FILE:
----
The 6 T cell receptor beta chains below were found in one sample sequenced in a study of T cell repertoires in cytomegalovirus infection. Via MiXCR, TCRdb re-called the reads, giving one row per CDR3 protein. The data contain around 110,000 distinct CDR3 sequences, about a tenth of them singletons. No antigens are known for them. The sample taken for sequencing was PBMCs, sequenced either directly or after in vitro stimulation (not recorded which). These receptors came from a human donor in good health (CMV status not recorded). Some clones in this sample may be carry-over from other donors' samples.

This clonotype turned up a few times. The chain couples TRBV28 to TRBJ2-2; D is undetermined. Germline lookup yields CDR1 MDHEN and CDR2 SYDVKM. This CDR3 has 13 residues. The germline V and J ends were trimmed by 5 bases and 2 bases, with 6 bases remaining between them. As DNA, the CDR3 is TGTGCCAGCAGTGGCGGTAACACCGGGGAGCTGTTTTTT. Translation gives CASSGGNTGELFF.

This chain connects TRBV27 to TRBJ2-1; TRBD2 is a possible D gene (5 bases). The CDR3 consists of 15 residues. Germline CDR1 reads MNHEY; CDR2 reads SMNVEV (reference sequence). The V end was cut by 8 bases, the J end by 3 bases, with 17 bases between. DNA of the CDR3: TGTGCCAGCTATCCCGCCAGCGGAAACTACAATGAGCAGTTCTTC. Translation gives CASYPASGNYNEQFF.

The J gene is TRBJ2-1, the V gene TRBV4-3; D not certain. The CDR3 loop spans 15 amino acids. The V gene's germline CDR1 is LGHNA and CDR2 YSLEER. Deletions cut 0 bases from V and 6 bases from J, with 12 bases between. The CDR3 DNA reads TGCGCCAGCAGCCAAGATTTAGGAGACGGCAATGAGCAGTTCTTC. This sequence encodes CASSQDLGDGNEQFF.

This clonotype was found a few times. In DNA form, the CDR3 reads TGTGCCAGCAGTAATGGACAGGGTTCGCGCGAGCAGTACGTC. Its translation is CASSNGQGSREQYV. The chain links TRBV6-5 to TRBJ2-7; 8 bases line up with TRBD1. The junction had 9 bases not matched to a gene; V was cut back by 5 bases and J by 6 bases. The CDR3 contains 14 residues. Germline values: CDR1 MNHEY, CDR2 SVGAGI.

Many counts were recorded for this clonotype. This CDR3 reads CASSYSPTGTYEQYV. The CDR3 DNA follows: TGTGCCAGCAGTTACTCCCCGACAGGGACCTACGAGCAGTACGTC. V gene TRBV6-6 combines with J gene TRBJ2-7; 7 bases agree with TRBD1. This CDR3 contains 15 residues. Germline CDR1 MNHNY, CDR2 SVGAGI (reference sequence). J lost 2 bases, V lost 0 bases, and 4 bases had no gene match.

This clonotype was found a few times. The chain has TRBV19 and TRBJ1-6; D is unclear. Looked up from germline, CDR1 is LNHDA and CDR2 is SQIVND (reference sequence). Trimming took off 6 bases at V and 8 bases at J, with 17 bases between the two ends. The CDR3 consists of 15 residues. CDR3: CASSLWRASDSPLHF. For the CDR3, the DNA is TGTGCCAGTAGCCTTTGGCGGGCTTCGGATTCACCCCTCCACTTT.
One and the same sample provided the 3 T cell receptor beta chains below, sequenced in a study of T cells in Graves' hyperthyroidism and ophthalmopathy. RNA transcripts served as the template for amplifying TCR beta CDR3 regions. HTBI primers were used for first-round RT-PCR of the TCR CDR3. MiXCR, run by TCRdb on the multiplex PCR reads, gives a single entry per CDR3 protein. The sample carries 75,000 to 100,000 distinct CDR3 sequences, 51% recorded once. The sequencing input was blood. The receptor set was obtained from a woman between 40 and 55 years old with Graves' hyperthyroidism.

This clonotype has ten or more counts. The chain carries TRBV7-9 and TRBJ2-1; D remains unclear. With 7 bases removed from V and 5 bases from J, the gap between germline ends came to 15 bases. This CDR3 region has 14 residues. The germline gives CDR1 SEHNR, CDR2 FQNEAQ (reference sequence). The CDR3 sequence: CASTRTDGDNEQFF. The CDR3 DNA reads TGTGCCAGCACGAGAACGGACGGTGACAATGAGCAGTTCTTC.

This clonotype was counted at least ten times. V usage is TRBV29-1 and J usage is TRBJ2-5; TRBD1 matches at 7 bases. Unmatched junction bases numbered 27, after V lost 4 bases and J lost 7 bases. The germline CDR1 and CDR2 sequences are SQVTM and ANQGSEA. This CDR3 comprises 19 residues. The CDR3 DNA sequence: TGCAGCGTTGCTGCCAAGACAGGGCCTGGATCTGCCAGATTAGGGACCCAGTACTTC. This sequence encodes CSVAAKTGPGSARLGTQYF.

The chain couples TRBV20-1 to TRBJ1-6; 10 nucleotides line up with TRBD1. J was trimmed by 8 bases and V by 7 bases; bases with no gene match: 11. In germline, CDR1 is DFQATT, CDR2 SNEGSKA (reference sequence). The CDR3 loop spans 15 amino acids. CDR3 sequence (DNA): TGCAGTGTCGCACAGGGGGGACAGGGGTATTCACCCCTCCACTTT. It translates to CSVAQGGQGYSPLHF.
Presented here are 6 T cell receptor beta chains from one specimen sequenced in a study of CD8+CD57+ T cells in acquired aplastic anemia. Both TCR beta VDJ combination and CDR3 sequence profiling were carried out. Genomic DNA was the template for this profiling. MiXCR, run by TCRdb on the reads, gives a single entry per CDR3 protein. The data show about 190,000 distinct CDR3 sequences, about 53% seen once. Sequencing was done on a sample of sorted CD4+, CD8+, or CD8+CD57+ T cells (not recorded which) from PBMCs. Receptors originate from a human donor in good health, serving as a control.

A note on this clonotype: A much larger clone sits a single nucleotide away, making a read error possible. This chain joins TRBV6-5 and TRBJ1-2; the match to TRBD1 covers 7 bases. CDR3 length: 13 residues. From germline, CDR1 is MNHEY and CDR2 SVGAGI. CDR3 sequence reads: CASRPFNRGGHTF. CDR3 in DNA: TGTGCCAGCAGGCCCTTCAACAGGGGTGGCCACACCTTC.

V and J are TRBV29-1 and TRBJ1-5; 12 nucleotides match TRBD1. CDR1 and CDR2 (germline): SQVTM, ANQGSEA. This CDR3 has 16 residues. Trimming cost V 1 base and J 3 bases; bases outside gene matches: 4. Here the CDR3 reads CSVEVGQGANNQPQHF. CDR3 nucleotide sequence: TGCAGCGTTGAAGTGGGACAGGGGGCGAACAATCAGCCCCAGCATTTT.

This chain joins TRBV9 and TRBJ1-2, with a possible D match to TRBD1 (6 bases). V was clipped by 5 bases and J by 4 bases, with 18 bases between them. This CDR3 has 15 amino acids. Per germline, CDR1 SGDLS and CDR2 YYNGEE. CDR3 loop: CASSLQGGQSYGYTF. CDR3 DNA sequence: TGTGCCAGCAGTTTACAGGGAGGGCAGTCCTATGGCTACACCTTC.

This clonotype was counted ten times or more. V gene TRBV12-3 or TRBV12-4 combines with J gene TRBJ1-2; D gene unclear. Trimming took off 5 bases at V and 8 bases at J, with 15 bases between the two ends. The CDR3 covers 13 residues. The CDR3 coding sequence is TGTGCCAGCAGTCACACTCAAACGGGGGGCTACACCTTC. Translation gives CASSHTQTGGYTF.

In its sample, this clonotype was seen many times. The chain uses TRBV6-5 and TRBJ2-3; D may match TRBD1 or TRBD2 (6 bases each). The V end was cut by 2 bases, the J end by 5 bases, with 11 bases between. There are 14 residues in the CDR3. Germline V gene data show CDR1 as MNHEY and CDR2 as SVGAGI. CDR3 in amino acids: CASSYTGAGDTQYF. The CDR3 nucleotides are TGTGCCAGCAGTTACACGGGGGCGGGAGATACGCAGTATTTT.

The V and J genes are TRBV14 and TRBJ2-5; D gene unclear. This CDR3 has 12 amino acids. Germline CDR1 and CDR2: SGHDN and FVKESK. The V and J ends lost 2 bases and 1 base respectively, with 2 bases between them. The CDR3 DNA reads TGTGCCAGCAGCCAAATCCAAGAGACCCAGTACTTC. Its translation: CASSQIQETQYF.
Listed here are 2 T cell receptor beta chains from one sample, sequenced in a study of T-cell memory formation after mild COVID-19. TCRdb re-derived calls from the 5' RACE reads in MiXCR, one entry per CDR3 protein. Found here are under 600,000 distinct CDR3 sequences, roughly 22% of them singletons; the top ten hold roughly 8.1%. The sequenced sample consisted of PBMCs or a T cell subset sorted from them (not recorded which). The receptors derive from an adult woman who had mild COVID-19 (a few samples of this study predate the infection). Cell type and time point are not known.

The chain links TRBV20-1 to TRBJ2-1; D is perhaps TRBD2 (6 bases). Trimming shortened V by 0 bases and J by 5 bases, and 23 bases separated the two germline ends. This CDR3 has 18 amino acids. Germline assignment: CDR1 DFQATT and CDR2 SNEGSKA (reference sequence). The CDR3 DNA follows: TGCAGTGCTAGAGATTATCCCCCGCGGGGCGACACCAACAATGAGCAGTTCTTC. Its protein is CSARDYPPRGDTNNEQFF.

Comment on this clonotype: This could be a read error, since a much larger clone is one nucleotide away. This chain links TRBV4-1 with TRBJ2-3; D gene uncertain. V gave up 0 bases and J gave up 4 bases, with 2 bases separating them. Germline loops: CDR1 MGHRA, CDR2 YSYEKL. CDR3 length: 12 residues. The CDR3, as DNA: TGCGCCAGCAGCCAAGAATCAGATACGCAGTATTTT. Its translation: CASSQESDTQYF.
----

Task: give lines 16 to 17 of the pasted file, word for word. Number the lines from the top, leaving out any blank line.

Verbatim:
This clonotype was counted ten times or more. V gene TRBV12-3 or TRBV12-4 combines with J gene TRBJ1-2; D gene unclear. Trimming took off 5 bases at V and 8 bases at J, with 15 bases between the two ends. The CDR3 covers 13 residues. The CDR3 coding sequence is TGTGCCAGCAGTCACACTCAAACGGGGGGCTACACCTTC. Translation gives CASSHTQTGGYTF.

In its sample, this clonotype was seen many times. The chain uses TRBV6-5 and TRBJ2-3; D may match TRBD1 or TRBD2 (6 bases each). The V end was cut by 2 bases, the J end by 5 bases, with 11 bases between. There are 14 residues in the CDR3. Germline V gene data show CDR1 as MNHEY and CDR2 as SVGAGI. CDR3 in amino acids: CASSYTGAGDTQYF. The CDR3 nucleotides are TGTGCCAGCAGTTACACGGGGGCGGGAGATACGCAGTATTTT.